Do physicians comply with verbal orders policy?

Your ED has a policy that verbal orders are to be used in emergencies only — but a medical staff member routinely calls in telephone orders for patients. What do you do?

Although verbal orders have been identified as high-risk for many years, their use still is very common in EDs, says Christine B. Macaulay, RN, MSN, CEN, nursing practice specialist and former ED project coordinator/clinical nurse specialist at Children’s Hospital of Philadelphia.

"I can remember 20-plus years ago, as a new ED nurse, my preceptor saying Try not to take verbal orders, because mistakes can happen,’" she recalls. "EDs need clear policies regarding safe practices, and the nurse is the key to reinforcing the standard of care when a physician is resistant to writing orders in nonurgent cases."

To reduce use of verbal orders, do the following:

  • Insist on written orders when physicians are present.

At Community Medical Center’s ED in Missoula, MT, if the physician is physically present, they cannot give a verbal order, and nurses cannot accept these, says Steven D. Glow, RN, MSN, FNP, care flight nurse and adjunct assistant professor at the College of Nursing at Montana State University-Bozeman, Missoula Campus.

"The nurses have been handling the implementation of this policy by informing the physicians, I cannot accept a verbal order when you are present. Here is the chart so you can write it down,’" he says.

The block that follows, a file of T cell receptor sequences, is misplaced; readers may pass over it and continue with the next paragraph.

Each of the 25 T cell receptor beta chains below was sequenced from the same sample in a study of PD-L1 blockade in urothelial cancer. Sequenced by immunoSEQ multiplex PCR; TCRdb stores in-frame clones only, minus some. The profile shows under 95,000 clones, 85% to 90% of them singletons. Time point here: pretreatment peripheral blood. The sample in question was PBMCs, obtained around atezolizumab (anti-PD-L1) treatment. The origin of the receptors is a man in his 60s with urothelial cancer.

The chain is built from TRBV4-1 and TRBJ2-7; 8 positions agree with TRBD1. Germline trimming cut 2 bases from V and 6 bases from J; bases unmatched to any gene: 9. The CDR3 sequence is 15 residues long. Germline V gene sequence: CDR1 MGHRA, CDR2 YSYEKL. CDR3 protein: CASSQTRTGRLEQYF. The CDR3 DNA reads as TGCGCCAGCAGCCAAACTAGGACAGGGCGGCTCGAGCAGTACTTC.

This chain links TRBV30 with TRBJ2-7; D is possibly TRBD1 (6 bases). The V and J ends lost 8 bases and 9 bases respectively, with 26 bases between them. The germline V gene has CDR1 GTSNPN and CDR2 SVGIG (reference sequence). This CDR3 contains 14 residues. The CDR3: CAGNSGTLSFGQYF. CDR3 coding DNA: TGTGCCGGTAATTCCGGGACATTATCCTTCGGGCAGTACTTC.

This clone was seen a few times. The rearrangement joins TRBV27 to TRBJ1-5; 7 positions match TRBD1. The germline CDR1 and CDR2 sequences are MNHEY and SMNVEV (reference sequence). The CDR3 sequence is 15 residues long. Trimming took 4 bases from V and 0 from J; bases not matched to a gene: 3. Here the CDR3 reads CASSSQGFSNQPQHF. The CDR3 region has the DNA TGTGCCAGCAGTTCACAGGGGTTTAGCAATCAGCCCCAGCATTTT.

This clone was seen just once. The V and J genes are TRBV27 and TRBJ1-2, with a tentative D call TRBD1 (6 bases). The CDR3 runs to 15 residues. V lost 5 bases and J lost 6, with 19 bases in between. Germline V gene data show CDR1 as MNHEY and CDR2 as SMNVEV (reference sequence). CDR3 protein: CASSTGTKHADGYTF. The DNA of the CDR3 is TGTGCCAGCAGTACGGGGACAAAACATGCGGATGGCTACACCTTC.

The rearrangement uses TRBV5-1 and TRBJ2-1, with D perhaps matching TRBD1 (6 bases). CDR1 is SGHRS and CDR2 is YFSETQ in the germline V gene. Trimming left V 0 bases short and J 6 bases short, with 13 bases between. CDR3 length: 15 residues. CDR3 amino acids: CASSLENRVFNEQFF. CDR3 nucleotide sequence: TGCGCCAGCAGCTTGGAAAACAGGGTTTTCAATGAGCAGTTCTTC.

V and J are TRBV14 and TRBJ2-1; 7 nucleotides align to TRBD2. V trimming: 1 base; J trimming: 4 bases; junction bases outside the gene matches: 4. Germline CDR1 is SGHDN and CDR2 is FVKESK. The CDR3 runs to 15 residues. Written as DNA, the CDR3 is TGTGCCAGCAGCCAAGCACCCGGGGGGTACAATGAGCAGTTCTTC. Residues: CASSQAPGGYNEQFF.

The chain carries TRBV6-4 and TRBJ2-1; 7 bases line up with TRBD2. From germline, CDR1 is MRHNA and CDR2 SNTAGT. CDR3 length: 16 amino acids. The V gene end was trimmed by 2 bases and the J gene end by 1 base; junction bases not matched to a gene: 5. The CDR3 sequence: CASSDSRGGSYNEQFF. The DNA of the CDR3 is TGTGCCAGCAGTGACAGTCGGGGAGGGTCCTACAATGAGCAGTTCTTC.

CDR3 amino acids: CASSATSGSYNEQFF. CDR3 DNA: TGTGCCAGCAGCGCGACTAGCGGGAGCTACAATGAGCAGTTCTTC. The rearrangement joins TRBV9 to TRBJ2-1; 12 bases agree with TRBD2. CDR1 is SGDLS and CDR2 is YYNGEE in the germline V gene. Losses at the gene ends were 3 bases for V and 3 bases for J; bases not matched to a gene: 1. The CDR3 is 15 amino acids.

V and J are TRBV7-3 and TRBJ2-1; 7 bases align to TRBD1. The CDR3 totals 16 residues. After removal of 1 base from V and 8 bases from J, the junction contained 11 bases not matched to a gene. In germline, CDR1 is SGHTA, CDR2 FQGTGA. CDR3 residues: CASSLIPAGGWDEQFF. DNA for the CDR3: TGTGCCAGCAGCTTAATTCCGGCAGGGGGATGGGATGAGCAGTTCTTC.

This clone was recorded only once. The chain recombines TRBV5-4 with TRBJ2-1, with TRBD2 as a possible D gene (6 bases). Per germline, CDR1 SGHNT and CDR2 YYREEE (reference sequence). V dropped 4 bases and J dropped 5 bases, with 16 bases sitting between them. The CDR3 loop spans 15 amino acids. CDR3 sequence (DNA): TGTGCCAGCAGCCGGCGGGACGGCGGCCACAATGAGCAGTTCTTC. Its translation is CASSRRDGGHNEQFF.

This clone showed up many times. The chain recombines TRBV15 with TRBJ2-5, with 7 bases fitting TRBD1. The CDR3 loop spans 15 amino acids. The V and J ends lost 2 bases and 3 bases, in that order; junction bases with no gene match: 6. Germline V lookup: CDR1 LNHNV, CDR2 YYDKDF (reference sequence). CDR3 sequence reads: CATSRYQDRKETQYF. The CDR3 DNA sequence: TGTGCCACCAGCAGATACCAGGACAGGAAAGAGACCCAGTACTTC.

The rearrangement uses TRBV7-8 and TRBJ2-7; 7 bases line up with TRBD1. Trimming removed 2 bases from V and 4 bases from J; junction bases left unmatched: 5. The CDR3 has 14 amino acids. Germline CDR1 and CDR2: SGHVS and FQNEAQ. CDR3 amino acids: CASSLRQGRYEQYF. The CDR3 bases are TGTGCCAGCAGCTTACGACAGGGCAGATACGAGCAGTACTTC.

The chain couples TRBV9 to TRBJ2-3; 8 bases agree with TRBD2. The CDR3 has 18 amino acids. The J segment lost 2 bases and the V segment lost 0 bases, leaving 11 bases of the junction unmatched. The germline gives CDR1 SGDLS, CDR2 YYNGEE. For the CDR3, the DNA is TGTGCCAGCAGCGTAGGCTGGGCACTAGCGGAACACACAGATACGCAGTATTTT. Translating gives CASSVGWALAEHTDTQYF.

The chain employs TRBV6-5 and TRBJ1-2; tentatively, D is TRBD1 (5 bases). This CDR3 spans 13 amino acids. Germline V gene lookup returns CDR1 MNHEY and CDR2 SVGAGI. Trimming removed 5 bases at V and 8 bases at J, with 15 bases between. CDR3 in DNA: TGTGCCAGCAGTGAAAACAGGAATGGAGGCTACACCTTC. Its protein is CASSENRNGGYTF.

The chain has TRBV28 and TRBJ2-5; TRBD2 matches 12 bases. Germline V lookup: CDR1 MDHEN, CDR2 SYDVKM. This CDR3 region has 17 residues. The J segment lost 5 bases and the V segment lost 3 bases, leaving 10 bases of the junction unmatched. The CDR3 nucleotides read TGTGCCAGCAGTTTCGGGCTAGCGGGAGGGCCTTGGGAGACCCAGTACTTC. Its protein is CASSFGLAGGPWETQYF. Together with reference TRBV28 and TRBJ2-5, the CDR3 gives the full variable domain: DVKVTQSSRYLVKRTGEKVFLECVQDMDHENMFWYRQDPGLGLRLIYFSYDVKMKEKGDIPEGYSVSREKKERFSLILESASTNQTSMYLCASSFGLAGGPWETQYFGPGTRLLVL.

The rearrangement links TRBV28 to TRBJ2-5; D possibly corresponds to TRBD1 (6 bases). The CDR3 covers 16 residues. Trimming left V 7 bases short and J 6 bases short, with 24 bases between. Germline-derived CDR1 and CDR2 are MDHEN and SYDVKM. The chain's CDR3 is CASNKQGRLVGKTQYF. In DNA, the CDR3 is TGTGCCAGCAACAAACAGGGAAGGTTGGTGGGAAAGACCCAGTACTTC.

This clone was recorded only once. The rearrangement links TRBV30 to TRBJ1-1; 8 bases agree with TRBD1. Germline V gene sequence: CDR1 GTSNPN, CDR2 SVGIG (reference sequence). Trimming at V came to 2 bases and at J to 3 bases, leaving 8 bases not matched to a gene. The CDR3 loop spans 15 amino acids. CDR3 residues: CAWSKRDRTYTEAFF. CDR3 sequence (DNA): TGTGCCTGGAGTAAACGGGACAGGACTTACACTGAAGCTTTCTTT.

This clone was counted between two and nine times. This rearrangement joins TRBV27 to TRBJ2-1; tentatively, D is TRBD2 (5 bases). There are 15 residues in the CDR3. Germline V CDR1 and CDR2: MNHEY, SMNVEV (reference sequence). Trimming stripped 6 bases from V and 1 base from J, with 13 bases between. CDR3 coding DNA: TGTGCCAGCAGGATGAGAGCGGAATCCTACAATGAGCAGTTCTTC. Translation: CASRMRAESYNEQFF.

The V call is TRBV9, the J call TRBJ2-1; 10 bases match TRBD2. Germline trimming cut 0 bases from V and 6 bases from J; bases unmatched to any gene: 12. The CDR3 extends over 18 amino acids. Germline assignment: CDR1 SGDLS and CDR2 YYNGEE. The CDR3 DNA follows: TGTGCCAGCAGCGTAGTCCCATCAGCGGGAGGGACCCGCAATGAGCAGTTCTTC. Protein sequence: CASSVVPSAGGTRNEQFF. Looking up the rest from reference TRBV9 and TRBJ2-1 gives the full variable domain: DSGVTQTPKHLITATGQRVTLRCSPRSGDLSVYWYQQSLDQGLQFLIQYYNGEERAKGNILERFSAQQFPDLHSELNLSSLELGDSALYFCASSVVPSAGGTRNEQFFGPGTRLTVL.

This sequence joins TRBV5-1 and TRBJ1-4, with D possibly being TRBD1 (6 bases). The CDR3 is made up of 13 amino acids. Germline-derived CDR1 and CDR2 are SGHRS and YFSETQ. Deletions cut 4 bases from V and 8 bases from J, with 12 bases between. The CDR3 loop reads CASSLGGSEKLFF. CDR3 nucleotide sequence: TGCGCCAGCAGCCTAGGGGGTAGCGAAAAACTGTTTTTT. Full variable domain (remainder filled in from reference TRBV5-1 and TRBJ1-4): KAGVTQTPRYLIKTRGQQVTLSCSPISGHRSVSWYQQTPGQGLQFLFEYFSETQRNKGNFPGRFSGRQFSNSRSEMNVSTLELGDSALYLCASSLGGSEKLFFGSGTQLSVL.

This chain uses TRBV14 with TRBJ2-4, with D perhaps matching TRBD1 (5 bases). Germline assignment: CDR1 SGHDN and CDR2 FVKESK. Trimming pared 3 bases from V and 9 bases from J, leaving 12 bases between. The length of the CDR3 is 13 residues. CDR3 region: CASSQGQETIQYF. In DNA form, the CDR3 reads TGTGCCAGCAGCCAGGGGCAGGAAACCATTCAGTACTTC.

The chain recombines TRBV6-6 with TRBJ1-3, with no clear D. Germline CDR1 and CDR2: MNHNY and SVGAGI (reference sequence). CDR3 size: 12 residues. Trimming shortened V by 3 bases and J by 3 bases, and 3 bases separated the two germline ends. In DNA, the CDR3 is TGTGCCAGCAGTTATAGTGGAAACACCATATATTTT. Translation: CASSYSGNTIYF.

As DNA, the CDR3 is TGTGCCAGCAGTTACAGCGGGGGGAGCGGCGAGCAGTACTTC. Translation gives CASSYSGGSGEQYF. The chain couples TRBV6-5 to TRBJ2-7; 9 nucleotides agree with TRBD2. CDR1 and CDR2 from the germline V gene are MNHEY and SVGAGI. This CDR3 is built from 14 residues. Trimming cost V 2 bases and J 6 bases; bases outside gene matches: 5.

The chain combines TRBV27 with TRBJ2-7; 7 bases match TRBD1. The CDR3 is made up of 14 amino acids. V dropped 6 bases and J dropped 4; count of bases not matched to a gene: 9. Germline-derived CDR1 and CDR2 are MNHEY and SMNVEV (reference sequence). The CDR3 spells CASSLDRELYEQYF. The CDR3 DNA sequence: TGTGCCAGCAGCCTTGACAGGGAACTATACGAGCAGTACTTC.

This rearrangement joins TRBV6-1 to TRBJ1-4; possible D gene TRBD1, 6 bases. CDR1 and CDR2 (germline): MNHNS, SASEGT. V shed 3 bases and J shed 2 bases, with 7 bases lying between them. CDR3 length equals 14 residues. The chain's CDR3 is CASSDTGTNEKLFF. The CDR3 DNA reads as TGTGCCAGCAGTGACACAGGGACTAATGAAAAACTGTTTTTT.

In trauma and code situations when verbal orders are given, nurses may write the order and read it back to the physician, but the physician must sign the documentation at the end of the event, says Glow.

Consistent practice by ED nurses made resistant physicians more compliant, he notes. "I believe consistency is the key," Glow says. "If physicians can play one nurse against the other, as in Nurse A always lets me give verbal orders,’ the policy breaks down."

  • Use a scripted approach.

Develop a list of sample responses for nurse to say when physicians give verbal orders, Macaulay advises. "The key is to have all staff approach the standard in a consistent, positive way," she says. For example, Macaulay recommends saying, "I will be glad to get that medication. Could you write the order on the medical record as I go for the med?"

  • Resolve conflicts with joint education.

At University of Utah Hospitals and Clinics in Salt Lake City, the medical director insisted that the ED couldn’t function without verbal orders and refused to enforce compliance, says Denna Collier, APRN, clinical nurse coordinator for the ED.

This was in direct conflict with requirements of the Joint Commission on Accreditation of Healthcare Organizations (JCAHO) requirements, Collier says. "While this issue was addressed, it was not in time to affect practice before our JCAHO survey," she says. "We were lucky that no verbal orders occurred while the surveyor was in the department."